author = "Nam, {Ju Ock} and Jeong, {Ha Won} and Lee, {Byung Heon} and Park, {Rang Woon} and In-San Kim",
year = "2005",
month = "5",
day = "15",
doi = "10.1158/0008-5472.CAN-04-2705",
language = "English",
volume = "65",
pages = "4153--4161",
journal = "Cancer Research",
issn = "0008-5472",
publisher = "American Association for Cancer Research Inc.",
number = "10",

}

TY - JOUR

T1 - Regulation of tumor angiogenesis by fastatin, the fourth FAS1 domain of βig-h3, via αvβ3 integrin

AU - Nam, Ju Ock

AU - Jeong, Ha Won

AU - Lee, Byung Heon

AU - Park, Rang Woon

AU - Kim, In-San

PY - 2005/5/15

Y1 - 2005/5/15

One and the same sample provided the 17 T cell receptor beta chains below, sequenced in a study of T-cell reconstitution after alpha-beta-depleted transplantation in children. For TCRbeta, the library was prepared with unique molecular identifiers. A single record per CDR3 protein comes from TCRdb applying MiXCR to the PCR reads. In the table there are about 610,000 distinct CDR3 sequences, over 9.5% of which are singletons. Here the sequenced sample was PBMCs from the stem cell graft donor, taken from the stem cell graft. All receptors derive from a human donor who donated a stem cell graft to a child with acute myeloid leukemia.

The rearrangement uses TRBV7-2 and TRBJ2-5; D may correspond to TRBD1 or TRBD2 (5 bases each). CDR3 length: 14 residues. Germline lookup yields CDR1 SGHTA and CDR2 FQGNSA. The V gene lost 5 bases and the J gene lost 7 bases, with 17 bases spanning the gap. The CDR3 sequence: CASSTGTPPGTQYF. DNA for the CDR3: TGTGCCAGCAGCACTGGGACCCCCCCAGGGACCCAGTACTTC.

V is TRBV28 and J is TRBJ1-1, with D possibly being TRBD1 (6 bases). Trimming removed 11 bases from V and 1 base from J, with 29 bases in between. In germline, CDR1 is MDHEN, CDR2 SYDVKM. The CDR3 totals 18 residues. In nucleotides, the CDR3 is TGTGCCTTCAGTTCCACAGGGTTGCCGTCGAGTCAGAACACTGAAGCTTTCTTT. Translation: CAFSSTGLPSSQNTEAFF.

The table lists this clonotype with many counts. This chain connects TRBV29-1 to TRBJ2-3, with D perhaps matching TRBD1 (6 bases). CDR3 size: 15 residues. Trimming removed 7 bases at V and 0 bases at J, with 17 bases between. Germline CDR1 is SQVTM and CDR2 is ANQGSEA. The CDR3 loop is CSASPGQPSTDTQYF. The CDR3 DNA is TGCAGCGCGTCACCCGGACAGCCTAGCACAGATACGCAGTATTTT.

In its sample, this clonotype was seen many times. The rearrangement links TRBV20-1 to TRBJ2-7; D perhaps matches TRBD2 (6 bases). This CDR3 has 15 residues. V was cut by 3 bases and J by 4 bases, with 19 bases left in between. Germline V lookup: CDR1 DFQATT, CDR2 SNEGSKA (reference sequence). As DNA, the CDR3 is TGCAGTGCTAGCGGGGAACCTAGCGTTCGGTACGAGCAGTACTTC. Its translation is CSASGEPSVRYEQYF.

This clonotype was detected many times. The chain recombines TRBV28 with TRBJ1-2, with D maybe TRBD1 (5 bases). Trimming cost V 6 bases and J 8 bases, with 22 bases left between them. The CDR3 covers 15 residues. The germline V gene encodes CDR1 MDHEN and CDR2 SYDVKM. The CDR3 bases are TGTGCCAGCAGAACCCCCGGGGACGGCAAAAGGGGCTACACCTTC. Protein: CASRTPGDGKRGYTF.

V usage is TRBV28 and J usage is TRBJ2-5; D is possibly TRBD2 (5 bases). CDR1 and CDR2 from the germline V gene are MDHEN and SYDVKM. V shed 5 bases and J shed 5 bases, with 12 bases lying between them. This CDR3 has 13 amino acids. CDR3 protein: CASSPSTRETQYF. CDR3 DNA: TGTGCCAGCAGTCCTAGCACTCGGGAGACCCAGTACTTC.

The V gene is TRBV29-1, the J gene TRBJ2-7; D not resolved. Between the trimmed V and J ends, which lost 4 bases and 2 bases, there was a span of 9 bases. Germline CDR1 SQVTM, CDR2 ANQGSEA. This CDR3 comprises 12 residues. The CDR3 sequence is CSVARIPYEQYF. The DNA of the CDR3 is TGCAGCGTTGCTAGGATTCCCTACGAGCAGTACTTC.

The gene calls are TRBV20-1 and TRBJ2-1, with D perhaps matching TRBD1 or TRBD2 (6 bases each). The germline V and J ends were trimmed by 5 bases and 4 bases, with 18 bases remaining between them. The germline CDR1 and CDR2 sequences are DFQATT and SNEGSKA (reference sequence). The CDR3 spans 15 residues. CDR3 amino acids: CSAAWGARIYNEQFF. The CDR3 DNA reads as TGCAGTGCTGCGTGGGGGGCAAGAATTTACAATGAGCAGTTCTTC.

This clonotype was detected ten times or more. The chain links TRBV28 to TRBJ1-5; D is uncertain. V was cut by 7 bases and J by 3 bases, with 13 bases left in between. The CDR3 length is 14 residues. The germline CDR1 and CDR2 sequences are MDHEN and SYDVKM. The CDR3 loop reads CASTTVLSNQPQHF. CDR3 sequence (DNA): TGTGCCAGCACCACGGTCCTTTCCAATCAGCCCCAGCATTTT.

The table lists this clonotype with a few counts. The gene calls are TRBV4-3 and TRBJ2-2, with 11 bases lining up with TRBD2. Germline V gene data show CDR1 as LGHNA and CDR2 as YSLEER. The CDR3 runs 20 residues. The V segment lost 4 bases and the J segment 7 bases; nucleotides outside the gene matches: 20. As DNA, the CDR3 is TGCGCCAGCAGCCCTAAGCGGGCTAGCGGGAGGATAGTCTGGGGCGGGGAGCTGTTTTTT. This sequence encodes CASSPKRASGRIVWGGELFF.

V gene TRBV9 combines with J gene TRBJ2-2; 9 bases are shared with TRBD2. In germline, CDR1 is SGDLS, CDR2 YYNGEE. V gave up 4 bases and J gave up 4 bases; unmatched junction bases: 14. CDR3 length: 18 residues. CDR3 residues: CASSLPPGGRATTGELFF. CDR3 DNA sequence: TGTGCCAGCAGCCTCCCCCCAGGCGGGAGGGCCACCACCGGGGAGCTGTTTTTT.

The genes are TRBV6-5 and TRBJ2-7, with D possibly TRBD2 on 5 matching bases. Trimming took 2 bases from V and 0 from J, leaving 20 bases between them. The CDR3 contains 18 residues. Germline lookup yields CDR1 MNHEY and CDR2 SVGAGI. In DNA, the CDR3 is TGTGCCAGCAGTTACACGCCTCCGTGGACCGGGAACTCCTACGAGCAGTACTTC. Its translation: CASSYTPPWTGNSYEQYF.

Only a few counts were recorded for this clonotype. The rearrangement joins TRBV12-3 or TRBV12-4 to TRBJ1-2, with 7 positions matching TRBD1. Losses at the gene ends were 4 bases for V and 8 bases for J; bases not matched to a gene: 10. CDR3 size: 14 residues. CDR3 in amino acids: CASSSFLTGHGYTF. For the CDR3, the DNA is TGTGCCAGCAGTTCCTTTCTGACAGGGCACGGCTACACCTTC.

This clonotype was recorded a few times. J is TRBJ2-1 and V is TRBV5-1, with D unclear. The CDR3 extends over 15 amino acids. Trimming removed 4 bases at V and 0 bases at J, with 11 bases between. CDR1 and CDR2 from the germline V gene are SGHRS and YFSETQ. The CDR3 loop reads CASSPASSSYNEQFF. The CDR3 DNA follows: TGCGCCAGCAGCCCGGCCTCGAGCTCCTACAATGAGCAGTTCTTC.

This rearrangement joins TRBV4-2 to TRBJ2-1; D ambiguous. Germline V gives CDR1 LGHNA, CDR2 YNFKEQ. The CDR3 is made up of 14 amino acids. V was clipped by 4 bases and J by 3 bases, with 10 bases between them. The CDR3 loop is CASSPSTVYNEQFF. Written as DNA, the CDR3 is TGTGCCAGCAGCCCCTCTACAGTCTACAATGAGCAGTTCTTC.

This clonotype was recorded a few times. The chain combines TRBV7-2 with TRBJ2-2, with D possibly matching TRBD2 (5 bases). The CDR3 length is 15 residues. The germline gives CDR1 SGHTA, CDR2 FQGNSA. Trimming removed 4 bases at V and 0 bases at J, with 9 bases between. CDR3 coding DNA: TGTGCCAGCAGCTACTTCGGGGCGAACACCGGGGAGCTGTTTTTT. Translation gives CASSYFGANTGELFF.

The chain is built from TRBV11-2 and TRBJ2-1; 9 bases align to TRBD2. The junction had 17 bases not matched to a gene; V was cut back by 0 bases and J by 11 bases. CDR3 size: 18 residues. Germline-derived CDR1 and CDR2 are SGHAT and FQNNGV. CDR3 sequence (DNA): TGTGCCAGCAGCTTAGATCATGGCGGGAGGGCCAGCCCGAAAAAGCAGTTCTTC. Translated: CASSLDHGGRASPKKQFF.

N2 - We previously reported that the FAS1 domains of βig-h3 bear motifs that mediate endothelial cell adhesion and migration via interactions with αvβ3 integrin and regulate angiogenesis. In the present study, we show that the fourth FAS1 domain, designated fastatin, inhibits endothelial adhesion and migration, not only to βig-h3, but also fibronectin and vitronectin, in a RGD-dependent manner. Fastatin and other FAS1 domains suppress endothelial cell tube formation and in vivo neovascularization in a Matrigel plug assay. The antiangiogenic activity of fastatin is associated with antitumor activity in mouse tumor models. Fastatin additionally induces apoptosis in several cells expressing αvβ3 integrin, including endothelial cells. Binding of fastatin to αvβ3 integrin inhibits phosphorylation of focal adhesion kinase, Raf, extracellular signal-regulated kinase, Akt, and mammalian target of rapamycin. Fastatin is thus the first endogenous angiogenesis regulator identified that inhibits both endothelial cell migration and growth by binding to αvβ3 integrin. Our data suggest that FAS1 domains from all possible forms of the four human FAS1 family proteins are potential endogenous regulators for pathologic angiogenesis. Moreover, FAS1 domains such as fastatin may be developed into drugs for blocking tumor angiogenesis.